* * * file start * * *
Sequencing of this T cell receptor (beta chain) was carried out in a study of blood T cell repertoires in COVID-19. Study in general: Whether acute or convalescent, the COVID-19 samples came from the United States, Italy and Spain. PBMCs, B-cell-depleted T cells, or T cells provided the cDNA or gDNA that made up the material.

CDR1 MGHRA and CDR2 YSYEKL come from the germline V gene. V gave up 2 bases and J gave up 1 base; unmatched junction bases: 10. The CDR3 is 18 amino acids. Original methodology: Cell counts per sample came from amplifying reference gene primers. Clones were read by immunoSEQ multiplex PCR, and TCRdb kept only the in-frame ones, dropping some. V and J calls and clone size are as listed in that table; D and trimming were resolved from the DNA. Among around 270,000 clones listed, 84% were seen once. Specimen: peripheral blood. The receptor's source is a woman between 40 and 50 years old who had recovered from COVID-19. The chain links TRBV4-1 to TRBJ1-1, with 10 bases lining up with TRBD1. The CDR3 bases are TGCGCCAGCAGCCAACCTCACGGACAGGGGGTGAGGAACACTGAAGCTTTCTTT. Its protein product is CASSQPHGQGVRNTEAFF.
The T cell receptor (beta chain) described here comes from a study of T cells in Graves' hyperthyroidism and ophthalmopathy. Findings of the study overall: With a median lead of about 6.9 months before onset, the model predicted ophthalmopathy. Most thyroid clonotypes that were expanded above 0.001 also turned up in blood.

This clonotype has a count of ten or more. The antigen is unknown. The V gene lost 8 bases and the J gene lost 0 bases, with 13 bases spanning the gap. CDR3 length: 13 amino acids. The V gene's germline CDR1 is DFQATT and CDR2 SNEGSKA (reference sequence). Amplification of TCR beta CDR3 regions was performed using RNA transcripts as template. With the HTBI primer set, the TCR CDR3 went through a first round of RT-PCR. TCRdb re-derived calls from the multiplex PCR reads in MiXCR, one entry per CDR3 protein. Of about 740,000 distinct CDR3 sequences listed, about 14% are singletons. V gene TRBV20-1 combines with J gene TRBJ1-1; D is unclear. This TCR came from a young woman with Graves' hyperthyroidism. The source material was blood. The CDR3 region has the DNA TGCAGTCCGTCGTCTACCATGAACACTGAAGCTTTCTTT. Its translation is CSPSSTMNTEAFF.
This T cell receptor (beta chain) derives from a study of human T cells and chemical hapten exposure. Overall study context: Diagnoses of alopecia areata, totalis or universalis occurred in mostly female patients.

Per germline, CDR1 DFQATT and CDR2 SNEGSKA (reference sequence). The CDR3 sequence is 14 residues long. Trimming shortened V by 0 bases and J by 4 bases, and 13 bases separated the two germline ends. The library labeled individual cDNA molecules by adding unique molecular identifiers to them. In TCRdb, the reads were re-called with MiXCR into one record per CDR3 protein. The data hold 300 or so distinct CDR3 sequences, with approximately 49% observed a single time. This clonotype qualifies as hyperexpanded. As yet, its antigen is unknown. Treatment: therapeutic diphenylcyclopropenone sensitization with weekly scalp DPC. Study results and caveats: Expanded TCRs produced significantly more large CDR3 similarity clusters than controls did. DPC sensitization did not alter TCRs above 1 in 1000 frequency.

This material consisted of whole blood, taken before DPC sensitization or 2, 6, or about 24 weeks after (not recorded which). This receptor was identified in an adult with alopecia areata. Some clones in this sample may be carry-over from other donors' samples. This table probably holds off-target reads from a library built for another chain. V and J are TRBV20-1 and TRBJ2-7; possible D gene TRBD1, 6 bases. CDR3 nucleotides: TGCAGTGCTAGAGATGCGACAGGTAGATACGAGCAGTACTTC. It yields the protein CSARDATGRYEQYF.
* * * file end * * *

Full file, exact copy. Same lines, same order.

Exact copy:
Sequencing of this T cell receptor (beta chain) was carried out in a study of blood T cell repertoires in COVID-19. Study in general: Whether acute or convalescent, the COVID-19 samples came from the United States, Italy and Spain. PBMCs, B-cell-depleted T cells, or T cells provided the cDNA or gDNA that made up the material.

CDR1 MGHRA and CDR2 YSYEKL come from the germline V gene. V gave up 2 bases and J gave up 1 base; unmatched junction bases: 10. The CDR3 is 18 amino acids. Original methodology: Cell counts per sample came from amplifying reference gene primers. Clones were read by immunoSEQ multiplex PCR, and TCRdb kept only the in-frame ones, dropping some. V and J calls and clone size are as listed in that table; D and trimming were resolved from the DNA. Among around 270,000 clones listed, 84% were seen once. Specimen: peripheral blood. The receptor's source is a woman between 40 and 50 years old who had recovered from COVID-19. The chain links TRBV4-1 to TRBJ1-1, with 10 bases lining up with TRBD1. The CDR3 bases are TGCGCCAGCAGCCAACCTCACGGACAGGGGGTGAGGAACACTGAAGCTTTCTTT. Its protein product is CASSQPHGQGVRNTEAFF.
The T cell receptor (beta chain) described here comes from a study of T cells in Graves' hyperthyroidism and ophthalmopathy. Findings of the study overall: With a median lead of about 6.9 months before onset, the model predicted ophthalmopathy. Most thyroid clonotypes that were expanded above 0.001 also turned up in blood.

This clonotype has a count of ten or more. The antigen is unknown. The V gene lost 8 bases and the J gene lost 0 bases, with 13 bases spanning the gap. CDR3 length: 13 amino acids. The V gene's germline CDR1 is DFQATT and CDR2 SNEGSKA (reference sequence). Amplification of TCR beta CDR3 regions was performed using RNA transcripts as template. With the HTBI primer set, the TCR CDR3 went through a first round of RT-PCR. TCRdb re-derived calls from the multiplex PCR reads in MiXCR, one entry per CDR3 protein. Of about 740,000 distinct CDR3 sequences listed, about 14% are singletons. V gene TRBV20-1 combines with J gene TRBJ1-1; D is unclear. This TCR came from a young woman with Graves' hyperthyroidism. The source material was blood. The CDR3 region has the DNA TGCAGTCCGTCGTCTACCATGAACACTGAAGCTTTCTTT. Its translation is CSPSSTMNTEAFF.
This T cell receptor (beta chain) derives from a study of human T cells and chemical hapten exposure. Overall study context: Diagnoses of alopecia areata, totalis or universalis occurred in mostly female patients.

Per germline, CDR1 DFQATT and CDR2 SNEGSKA (reference sequence). The CDR3 sequence is 14 residues long. Trimming shortened V by 0 bases and J by 4 bases, and 13 bases separated the two germline ends. The library labeled individual cDNA molecules by adding unique molecular identifiers to them. In TCRdb, the reads were re-called with MiXCR into one record per CDR3 protein. The data hold 300 or so distinct CDR3 sequences, with approximately 49% observed a single time. This clonotype qualifies as hyperexpanded. As yet, its antigen is unknown. Treatment: therapeutic diphenylcyclopropenone sensitization with weekly scalp DPC. Study results and caveats: Expanded TCRs produced significantly more large CDR3 similarity clusters than controls did. DPC sensitization did not alter TCRs above 1 in 1000 frequency.

This material consisted of whole blood, taken before DPC sensitization or 2, 6, or about 24 weeks after (not recorded which). This receptor was identified in an adult with alopecia areata. Some clones in this sample may be carry-over from other donors' samples. This table probably holds off-target reads from a library built for another chain. V and J are TRBV20-1 and TRBJ2-7; possible D gene TRBD1, 6 bases. CDR3 nucleotides: TGCAGTGCTAGAGATGCGACAGGTAGATACGAGCAGTACTTC. It yields the protein CSARDATGRYEQYF.